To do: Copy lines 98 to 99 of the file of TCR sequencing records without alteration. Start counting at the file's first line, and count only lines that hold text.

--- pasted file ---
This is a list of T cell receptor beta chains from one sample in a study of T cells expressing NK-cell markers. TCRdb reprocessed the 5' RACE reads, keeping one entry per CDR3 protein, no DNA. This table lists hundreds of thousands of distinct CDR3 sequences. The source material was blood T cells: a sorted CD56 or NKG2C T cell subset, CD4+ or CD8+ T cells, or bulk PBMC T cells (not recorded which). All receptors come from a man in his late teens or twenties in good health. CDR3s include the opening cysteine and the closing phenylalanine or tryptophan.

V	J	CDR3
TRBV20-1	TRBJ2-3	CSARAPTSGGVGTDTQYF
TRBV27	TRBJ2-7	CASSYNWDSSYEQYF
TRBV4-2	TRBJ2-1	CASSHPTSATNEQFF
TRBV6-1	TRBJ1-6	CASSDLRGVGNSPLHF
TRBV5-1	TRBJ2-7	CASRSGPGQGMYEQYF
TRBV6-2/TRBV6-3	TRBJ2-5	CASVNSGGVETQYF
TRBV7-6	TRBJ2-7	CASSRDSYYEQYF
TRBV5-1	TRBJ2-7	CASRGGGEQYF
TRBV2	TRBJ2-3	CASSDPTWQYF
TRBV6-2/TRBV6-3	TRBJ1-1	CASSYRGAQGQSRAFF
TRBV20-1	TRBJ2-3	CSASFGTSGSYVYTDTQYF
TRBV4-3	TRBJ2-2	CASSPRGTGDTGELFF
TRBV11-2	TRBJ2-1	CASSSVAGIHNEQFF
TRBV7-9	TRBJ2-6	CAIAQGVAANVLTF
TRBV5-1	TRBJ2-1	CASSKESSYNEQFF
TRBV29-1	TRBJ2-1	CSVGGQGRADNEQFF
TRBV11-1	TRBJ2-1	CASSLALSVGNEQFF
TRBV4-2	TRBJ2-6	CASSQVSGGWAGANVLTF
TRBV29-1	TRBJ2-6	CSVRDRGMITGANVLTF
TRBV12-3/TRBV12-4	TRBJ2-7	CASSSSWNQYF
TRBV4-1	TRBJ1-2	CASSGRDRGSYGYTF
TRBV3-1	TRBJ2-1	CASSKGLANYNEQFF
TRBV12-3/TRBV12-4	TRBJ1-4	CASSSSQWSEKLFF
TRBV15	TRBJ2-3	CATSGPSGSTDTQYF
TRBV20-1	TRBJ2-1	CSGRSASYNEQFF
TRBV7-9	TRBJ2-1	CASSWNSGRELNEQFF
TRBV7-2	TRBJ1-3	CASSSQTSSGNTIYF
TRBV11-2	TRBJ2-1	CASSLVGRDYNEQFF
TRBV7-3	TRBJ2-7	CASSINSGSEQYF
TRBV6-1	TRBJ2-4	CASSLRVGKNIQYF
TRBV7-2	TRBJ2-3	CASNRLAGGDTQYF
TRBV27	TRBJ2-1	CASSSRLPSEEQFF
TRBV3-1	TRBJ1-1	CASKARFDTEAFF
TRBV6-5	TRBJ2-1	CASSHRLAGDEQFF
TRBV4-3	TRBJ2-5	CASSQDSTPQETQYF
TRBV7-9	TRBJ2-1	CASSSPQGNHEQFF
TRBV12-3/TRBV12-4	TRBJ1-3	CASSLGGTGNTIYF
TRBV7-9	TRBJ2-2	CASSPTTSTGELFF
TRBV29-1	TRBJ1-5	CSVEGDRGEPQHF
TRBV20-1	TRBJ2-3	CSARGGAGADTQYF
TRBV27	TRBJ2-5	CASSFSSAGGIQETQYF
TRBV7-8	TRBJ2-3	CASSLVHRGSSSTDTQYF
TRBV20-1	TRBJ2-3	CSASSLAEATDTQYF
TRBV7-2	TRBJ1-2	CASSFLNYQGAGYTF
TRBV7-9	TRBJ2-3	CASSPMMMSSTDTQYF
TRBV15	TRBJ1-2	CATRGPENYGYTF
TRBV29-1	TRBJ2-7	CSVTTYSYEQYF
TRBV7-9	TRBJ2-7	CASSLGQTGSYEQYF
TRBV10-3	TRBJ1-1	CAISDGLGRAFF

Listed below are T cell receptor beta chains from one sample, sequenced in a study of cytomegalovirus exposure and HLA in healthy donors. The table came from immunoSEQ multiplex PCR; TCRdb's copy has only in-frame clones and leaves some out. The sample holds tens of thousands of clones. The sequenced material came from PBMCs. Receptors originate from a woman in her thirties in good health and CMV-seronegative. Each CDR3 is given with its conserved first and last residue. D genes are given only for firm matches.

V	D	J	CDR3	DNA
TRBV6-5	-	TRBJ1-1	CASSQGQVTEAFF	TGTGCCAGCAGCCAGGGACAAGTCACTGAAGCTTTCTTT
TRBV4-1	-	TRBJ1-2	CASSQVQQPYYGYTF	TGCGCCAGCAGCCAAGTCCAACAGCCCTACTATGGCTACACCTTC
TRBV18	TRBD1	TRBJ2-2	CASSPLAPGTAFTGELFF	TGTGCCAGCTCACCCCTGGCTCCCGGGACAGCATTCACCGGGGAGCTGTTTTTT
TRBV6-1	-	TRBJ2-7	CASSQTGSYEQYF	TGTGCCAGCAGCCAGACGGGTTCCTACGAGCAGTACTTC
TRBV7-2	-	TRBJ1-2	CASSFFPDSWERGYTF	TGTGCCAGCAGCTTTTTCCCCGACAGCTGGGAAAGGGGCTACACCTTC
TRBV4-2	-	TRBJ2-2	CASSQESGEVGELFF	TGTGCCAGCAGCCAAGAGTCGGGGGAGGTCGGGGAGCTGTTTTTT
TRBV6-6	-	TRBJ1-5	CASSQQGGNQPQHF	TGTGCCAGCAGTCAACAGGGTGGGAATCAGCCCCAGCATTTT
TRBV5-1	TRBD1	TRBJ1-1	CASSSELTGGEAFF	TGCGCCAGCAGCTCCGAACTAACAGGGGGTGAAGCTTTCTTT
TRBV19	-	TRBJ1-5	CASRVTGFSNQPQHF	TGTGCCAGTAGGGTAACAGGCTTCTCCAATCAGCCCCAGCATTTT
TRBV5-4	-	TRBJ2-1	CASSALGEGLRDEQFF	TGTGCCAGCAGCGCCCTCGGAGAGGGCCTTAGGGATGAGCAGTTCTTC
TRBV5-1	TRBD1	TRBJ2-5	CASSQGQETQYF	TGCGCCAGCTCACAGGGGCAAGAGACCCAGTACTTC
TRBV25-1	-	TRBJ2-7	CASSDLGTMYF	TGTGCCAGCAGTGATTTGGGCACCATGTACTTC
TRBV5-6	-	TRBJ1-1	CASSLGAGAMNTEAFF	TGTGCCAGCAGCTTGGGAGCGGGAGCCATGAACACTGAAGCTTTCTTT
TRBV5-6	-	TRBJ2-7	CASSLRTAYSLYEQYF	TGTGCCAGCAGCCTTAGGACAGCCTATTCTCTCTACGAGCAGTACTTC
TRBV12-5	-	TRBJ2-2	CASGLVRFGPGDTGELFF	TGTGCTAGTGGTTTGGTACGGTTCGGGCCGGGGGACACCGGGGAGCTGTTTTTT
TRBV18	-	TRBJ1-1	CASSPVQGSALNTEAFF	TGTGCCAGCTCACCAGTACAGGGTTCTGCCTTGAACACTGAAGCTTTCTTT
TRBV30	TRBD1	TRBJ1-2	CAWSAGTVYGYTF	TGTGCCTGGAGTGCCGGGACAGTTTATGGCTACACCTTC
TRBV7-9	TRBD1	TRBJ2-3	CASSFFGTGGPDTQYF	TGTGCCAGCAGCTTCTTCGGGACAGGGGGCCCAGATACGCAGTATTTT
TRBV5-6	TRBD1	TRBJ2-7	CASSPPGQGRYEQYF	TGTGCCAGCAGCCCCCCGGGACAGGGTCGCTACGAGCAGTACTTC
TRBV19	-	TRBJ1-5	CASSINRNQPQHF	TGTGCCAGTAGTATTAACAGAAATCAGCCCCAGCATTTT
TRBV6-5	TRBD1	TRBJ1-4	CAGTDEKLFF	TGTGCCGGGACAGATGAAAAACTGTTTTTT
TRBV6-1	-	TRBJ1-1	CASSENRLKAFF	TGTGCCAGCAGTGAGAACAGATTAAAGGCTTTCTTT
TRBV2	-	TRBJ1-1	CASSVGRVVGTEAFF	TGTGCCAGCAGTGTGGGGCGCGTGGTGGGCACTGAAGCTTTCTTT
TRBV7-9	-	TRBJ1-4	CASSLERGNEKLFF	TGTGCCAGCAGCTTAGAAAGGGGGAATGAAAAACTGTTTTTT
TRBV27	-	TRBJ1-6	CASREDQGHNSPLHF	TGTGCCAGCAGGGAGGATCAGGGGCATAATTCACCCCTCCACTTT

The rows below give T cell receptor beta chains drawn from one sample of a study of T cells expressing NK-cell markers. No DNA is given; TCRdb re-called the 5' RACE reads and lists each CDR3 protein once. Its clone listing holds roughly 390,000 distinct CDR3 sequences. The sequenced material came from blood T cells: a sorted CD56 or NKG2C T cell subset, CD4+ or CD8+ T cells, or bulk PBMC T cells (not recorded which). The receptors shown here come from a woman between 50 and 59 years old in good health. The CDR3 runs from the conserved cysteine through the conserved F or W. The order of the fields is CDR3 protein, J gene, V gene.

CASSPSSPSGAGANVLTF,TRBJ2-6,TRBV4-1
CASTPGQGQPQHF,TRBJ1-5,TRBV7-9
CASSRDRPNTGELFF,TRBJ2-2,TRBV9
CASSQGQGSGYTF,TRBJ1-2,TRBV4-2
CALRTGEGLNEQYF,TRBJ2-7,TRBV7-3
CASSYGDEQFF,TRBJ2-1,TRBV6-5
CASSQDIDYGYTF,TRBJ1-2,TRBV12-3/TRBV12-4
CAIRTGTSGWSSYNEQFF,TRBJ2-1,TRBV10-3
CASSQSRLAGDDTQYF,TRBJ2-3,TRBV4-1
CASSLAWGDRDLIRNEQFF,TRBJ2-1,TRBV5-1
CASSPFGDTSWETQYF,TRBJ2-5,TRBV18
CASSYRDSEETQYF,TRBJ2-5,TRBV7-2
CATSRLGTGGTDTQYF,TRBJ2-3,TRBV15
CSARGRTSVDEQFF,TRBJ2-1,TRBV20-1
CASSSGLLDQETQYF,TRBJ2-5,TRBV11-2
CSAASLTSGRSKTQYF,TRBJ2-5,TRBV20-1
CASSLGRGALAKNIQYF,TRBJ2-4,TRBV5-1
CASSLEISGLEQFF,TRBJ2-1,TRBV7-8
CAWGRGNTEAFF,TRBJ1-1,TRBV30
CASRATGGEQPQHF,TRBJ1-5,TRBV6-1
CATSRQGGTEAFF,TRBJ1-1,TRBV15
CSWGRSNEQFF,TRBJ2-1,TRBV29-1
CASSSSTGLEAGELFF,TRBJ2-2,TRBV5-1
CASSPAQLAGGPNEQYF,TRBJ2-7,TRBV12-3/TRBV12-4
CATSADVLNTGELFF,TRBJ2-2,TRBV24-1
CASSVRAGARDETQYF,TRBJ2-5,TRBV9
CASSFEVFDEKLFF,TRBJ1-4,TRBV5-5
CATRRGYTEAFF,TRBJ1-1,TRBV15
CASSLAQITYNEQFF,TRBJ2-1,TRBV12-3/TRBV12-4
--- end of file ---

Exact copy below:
CAWGRGNTEAFF,TRBJ1-1,TRBV30
CASRATGGEQPQHF,TRBJ1-5,TRBV6-1